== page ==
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BBC Proms 2006 lacks the eternal feminine

Wednesday, July 12, 2006

BBC Proms - Ligeti remembered

Another year has passed, and another BBC Proms season kicks off on Friday. The BBC does comes in for criticism here, but the Proms are a wonderful institution that we should all be thankful for. The opening night of the season brings us the BBC Symphony's new Chief Conductor Jiří Bělohlávek (left) conducting Dvorák's Te Deum and Shostakovich's Fifth Symphony, and On An Overgrown Path will be there. This year's programmes suffer from Mozart and Shostakovich overload, and I will be concentrating on some of the other composers to add some variety. Wth two Mozart operas in a week it is difficult to avoid Wolfgang Amadeus, but even though the week is mostly Mozart the opera highlight should be a complete Siegfried on Sunday. I say 'should be' as the conductor is Christoph Eschenbach and the orchestra is the Orchestre de Paris, so the jury is out as to whether they can live up to last year's superlative Walkure from the Royal Opera with Bryn Terfel as Wotan. Christoph Eschenbach makes two further appearances later in the season with the Philadelphia Orchestra.

The BBC's perverse programming continues with two works by contemporary composer Colin Matthews in the first week. He has four performances in this his 60th birthday year, while Malcolm Arnold receives no performances in this his 85th birthday year. And the Colin Matthews performance in Wednesday evening's late night Prom gets the pseuds corner award for 2006 - 'To Compose Without the Least Knowledge of Music'. The poor old Queen gets a typically dire programme for her 80th birthday on Wednesday, so dire in fact I'm not detailing it even though it contains a Maxwell Davies premiere (is Max becoming a little establishment in his old age?) And if you want early or baroque music fire up the CD player, there isn't a note of it in this week at the Proms.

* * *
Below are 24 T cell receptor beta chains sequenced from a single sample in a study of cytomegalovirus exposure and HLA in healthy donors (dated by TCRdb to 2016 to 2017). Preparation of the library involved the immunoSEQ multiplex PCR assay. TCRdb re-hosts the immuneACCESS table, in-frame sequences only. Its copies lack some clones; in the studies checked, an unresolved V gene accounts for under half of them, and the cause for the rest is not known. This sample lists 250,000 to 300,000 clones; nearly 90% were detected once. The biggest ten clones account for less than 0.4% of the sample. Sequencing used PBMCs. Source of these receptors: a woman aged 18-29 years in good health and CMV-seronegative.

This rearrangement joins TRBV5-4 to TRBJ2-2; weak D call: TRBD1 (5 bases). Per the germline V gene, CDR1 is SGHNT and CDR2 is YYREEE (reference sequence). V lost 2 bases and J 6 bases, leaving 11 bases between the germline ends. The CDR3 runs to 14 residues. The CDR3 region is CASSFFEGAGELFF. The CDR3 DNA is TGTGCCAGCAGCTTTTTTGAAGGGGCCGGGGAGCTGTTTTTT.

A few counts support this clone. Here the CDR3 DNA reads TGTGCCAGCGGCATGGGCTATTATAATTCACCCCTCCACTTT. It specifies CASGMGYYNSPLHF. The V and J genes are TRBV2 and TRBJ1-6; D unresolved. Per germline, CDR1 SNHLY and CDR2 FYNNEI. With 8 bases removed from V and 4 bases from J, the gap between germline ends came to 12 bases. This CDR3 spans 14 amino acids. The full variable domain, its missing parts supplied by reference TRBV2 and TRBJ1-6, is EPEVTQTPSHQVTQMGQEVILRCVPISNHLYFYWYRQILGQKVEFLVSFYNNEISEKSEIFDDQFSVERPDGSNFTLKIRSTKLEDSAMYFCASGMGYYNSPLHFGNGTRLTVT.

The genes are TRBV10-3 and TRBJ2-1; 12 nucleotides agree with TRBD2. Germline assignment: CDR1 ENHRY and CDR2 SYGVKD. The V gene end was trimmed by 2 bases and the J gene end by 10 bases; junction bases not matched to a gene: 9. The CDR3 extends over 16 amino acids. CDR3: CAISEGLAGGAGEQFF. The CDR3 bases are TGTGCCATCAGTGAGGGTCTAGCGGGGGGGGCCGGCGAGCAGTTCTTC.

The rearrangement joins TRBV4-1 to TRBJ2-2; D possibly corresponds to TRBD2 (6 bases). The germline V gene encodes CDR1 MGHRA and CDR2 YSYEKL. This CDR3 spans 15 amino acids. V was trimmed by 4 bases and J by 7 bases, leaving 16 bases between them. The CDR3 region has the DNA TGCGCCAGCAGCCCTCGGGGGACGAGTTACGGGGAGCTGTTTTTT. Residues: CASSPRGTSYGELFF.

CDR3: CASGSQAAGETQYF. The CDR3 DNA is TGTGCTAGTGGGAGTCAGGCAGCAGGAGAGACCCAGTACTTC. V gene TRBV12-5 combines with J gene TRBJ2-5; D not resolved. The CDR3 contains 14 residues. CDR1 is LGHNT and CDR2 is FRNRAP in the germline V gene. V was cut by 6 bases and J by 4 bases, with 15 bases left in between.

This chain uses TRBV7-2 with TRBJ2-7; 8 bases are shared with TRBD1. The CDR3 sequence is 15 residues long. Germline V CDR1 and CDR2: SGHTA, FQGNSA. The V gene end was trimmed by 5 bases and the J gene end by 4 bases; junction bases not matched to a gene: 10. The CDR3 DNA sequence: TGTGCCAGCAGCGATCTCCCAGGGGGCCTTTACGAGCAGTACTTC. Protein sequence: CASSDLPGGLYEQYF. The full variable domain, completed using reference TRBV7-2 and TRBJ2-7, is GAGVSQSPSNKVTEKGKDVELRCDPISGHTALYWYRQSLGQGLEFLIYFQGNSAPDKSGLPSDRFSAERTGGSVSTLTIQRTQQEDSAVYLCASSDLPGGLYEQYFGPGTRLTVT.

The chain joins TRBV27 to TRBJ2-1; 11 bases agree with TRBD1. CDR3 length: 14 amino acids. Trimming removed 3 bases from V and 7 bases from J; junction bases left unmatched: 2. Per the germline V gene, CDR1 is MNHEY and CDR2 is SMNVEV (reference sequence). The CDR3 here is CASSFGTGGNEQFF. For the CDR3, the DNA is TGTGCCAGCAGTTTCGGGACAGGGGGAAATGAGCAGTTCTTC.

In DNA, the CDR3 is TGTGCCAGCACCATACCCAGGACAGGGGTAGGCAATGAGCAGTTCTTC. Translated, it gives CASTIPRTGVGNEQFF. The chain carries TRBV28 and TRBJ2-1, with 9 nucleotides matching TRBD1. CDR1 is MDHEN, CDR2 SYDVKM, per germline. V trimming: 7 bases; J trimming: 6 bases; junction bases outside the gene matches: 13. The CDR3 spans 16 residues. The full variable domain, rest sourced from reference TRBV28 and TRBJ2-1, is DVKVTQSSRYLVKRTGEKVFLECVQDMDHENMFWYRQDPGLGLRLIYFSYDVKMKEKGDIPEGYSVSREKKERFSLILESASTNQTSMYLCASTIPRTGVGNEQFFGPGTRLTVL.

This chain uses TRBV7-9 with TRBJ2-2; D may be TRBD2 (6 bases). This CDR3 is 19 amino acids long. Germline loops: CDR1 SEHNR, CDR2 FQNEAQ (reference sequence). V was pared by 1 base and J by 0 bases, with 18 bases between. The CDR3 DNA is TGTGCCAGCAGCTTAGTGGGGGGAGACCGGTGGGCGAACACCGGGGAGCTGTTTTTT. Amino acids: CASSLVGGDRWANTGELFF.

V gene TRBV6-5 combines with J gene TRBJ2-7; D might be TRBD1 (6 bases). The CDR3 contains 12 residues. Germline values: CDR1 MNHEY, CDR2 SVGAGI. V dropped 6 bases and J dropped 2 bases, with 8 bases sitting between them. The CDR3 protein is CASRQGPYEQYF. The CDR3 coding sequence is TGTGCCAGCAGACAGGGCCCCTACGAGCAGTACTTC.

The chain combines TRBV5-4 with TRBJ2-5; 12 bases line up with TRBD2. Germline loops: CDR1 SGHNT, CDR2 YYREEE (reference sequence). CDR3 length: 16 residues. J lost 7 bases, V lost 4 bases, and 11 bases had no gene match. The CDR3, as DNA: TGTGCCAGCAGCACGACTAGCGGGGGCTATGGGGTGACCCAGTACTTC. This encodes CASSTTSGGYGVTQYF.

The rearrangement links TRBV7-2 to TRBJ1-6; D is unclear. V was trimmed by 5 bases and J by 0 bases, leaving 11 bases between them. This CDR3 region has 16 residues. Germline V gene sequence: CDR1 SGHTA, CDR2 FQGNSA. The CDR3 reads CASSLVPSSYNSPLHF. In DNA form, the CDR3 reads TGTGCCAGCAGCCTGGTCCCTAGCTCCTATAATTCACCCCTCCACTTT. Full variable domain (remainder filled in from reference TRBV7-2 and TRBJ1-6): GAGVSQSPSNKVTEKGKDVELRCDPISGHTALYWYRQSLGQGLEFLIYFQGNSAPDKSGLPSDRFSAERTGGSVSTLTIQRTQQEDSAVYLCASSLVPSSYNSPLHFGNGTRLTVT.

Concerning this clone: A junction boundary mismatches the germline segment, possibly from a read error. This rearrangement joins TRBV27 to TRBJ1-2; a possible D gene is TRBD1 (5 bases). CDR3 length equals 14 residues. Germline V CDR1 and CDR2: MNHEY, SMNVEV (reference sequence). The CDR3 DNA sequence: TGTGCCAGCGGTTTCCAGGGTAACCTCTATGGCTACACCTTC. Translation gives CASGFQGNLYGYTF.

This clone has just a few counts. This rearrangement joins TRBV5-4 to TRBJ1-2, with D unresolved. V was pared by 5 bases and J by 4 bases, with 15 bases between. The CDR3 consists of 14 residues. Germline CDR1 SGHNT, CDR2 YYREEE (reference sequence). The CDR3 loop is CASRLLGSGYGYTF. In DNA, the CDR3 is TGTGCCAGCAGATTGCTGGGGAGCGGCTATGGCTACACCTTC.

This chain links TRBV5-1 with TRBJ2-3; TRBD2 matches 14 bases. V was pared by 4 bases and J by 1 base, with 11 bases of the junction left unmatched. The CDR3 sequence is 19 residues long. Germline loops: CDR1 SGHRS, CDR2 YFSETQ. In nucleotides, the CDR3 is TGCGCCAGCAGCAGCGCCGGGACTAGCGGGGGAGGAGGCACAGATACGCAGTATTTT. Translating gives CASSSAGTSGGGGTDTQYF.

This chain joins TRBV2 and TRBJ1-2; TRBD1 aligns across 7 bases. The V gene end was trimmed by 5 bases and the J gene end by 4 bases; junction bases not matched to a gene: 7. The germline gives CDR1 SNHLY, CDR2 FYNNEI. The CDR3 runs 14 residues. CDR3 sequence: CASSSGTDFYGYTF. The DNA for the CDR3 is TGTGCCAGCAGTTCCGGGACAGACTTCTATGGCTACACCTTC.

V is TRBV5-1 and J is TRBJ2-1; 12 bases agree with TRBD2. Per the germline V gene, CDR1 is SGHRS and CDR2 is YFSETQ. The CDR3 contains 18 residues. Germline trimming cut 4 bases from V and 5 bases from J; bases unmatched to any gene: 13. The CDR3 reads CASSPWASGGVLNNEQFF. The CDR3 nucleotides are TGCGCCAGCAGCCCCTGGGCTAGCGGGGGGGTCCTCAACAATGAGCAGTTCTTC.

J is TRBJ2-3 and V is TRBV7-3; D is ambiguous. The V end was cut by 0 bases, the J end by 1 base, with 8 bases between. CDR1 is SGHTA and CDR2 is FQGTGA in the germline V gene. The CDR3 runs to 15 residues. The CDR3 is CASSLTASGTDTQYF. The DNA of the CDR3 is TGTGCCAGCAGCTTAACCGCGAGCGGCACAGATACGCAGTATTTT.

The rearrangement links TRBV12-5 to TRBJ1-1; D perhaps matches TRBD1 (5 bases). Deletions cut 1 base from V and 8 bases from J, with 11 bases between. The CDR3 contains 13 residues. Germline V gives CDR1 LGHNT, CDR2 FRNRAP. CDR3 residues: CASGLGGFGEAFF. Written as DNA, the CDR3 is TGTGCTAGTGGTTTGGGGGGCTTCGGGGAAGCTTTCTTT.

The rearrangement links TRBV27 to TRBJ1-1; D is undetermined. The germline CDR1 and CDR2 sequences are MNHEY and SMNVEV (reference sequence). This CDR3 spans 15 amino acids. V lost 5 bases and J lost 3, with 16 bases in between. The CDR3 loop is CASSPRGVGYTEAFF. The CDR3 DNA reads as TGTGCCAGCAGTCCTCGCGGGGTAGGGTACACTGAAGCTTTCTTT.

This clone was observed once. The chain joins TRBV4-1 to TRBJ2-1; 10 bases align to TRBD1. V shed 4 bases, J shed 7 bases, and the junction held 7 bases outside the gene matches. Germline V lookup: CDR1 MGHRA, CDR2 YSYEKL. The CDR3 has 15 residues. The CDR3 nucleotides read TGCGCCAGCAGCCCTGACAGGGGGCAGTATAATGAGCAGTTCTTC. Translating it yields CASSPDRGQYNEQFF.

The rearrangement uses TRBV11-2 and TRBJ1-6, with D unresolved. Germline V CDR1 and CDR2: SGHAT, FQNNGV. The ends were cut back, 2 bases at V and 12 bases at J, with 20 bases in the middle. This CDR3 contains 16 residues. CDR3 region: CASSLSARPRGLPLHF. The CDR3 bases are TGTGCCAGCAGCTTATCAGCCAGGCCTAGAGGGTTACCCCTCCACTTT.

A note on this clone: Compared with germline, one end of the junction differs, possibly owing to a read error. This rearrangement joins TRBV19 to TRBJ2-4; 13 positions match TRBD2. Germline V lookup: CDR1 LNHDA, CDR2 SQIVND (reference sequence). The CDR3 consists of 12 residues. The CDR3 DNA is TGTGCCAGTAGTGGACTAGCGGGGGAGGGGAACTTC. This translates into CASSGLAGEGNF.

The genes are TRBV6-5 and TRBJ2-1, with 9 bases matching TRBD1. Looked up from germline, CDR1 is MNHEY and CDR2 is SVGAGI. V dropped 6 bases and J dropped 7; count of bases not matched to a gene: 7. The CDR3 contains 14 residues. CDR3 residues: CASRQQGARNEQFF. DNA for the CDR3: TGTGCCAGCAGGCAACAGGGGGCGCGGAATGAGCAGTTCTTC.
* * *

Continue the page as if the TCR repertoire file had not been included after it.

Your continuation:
The highlight of the week for me will be György Ligeti's Ramifications for string orchestra, with Thomas Zehetmair conducting the Northern Sinfonia. The programme was planned long before Ligeti's recent death, but it is sure to be an emotional evening. The Ligeti opens a concert that also features the original version of Schumann's Fourth Symphony and the Brahms Violin Concerto with Zehetmair as conductor and soloist.

Friday 14 June 7.30 - Dvorák Te Deum & Shostakovich Symphony No 5; Jiří Bělohlávek conducting BBC Symphony Orchestra
Sunday 16 July 4.00 - Wagner Siegfried; Christoph Eschenbach conducting Orchestre de Paris with Jon Frederic west in the title role
Monday 17 July 7.00 & 10.00 - Colin Matthews performances, plus Jonathan Dove's Figures in the Garden in the late night concert.
Friday 21 July 7.30 - György Ligeti Ramifications for string orchestra, Thomas Zehetmair conducting Northern Sinfonia

This personal selection from the next week's Proms appears every week On An Overgrown Path, a full listing of the concerts is available here. All the concerts are broadcast live on BBC Radio 3, and as web casts. Many of them are also available for seven days after broadcast on the BBC listen again service but some aren’t. Check BBC listings for which are available via ‘listen again’ but as a rule of thumb high profile orchestras and artists are usually too expensive for the BBC to buy repeat broadcast rights. Concerts start times are given in British Summer Time using 24 hour clock (19.00h = 7.00pm) Convert these timings to your local time zone using this link.